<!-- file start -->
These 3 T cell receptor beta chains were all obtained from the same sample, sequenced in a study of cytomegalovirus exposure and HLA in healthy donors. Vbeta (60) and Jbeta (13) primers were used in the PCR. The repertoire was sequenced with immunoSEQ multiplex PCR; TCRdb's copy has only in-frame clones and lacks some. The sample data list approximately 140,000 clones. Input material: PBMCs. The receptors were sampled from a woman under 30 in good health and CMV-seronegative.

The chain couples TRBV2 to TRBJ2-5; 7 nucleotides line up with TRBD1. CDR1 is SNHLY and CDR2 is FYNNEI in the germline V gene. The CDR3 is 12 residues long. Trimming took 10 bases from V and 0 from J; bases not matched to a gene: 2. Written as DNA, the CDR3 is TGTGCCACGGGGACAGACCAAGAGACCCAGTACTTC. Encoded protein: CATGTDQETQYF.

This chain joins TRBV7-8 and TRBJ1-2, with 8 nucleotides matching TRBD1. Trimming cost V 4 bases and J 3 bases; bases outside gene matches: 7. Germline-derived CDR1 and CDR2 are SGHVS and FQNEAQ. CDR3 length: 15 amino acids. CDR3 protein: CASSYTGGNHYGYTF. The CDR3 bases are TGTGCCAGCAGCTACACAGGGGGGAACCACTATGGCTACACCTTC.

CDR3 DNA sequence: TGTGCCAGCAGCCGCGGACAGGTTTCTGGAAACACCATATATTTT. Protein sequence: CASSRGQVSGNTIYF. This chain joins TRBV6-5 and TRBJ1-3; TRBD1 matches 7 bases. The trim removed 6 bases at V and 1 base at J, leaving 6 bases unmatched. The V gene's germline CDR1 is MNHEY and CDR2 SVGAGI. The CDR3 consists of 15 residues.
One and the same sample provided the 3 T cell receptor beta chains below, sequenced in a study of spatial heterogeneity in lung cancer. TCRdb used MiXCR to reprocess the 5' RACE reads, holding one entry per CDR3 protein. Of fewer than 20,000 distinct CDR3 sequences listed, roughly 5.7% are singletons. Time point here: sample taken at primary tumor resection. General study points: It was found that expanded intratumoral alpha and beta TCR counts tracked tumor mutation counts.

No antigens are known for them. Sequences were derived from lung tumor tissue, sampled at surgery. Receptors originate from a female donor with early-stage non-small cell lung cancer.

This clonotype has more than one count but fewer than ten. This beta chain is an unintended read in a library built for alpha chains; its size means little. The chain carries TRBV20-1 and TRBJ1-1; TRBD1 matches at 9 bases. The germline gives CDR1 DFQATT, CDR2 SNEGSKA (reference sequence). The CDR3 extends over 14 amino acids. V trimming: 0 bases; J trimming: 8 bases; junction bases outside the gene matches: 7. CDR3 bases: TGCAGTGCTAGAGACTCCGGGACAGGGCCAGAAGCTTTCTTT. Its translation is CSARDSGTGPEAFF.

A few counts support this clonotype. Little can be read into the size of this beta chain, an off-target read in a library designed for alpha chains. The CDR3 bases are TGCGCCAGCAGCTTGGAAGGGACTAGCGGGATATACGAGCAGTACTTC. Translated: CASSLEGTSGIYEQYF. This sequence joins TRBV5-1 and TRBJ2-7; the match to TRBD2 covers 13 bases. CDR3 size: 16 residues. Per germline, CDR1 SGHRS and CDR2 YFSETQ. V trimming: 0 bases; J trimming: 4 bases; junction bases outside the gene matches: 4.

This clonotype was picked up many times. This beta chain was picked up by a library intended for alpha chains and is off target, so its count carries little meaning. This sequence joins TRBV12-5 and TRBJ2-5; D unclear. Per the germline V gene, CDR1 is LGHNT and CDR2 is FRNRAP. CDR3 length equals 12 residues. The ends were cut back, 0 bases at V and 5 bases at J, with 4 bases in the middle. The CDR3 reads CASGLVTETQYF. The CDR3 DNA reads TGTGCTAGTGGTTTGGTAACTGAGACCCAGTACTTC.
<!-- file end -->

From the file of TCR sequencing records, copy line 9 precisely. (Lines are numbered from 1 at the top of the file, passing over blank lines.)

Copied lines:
This clonotype was picked up many times. This beta chain was picked up by a library intended for alpha chains and is off target, so its count carries little meaning. This sequence joins TRBV12-5 and TRBJ2-5; D unclear. Per the germline V gene, CDR1 is LGHNT and CDR2 is FRNRAP. CDR3 length equals 12 residues. The ends were cut back, 0 bases at V and 5 bases at J, with 4 bases in the middle. The CDR3 reads CASGLVTETQYF. The CDR3 DNA reads TGTGCTAGTGGTTTGGTAACTGAGACCCAGTACTTC.